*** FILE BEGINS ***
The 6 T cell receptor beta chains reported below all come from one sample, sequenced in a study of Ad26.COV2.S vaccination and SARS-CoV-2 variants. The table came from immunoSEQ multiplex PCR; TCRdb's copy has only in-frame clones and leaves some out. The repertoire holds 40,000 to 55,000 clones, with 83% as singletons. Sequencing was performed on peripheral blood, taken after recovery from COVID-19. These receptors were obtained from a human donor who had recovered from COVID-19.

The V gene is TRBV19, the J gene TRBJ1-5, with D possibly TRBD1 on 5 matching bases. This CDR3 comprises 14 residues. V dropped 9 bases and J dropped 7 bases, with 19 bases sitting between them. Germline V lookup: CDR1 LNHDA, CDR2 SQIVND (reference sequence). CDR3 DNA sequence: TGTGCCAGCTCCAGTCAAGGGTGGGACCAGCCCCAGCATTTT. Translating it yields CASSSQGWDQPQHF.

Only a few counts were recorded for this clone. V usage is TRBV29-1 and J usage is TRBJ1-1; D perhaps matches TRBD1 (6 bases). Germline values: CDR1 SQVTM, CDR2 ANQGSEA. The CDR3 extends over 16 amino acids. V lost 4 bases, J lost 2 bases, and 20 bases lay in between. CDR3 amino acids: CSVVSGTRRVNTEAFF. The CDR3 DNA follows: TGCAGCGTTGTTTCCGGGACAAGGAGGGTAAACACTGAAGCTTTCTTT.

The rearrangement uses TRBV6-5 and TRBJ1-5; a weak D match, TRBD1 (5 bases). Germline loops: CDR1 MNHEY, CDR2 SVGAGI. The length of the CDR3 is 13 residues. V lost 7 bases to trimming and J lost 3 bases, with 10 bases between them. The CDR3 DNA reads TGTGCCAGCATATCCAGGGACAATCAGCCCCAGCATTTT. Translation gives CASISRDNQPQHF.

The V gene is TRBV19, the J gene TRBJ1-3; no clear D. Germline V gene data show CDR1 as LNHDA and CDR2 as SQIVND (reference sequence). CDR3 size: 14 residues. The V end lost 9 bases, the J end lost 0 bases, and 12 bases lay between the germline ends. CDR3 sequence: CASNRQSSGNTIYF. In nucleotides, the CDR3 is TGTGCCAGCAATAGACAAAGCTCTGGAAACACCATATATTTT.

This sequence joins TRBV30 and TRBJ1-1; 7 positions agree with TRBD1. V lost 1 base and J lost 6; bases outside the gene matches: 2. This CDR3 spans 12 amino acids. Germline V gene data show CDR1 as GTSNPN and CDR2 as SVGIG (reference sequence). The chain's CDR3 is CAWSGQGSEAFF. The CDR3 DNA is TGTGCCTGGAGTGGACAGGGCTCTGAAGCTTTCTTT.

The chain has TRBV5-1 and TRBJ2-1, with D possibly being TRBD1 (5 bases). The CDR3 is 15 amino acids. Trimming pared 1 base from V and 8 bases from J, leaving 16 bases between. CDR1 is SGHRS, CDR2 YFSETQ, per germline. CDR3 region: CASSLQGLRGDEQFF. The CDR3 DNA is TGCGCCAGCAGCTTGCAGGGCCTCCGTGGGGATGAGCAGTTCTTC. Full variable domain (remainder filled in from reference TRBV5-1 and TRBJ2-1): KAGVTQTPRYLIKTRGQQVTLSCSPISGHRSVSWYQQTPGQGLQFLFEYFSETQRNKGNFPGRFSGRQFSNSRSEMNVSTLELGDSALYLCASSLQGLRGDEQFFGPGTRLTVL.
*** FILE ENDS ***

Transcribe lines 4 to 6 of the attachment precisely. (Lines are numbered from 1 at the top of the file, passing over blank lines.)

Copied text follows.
The rearrangement uses TRBV6-5 and TRBJ1-5; a weak D match, TRBD1 (5 bases). Germline loops: CDR1 MNHEY, CDR2 SVGAGI. The length of the CDR3 is 13 residues. V lost 7 bases to trimming and J lost 3 bases, with 10 bases between them. The CDR3 DNA reads TGTGCCAGCATATCCAGGGACAATCAGCCCCAGCATTTT. Translation gives CASISRDNQPQHF.

The V gene is TRBV19, the J gene TRBJ1-3; no clear D. Germline V gene data show CDR1 as LNHDA and CDR2 as SQIVND (reference sequence). CDR3 size: 14 residues. The V end lost 9 bases, the J end lost 0 bases, and 12 bases lay between the germline ends. CDR3 sequence: CASNRQSSGNTIYF. In nucleotides, the CDR3 is TGTGCCAGCAATAGACAAAGCTCTGGAAACACCATATATTTT.

This sequence joins TRBV30 and TRBJ1-1; 7 positions agree with TRBD1. V lost 1 base and J lost 6; bases outside the gene matches: 2. This CDR3 spans 12 amino acids. Germline V gene data show CDR1 as GTSNPN and CDR2 as SVGIG (reference sequence). The chain's CDR3 is CAWSGQGSEAFF. The CDR3 DNA is TGTGCCTGGAGTGGACAGGGCTCTGAAGCTTTCTTT.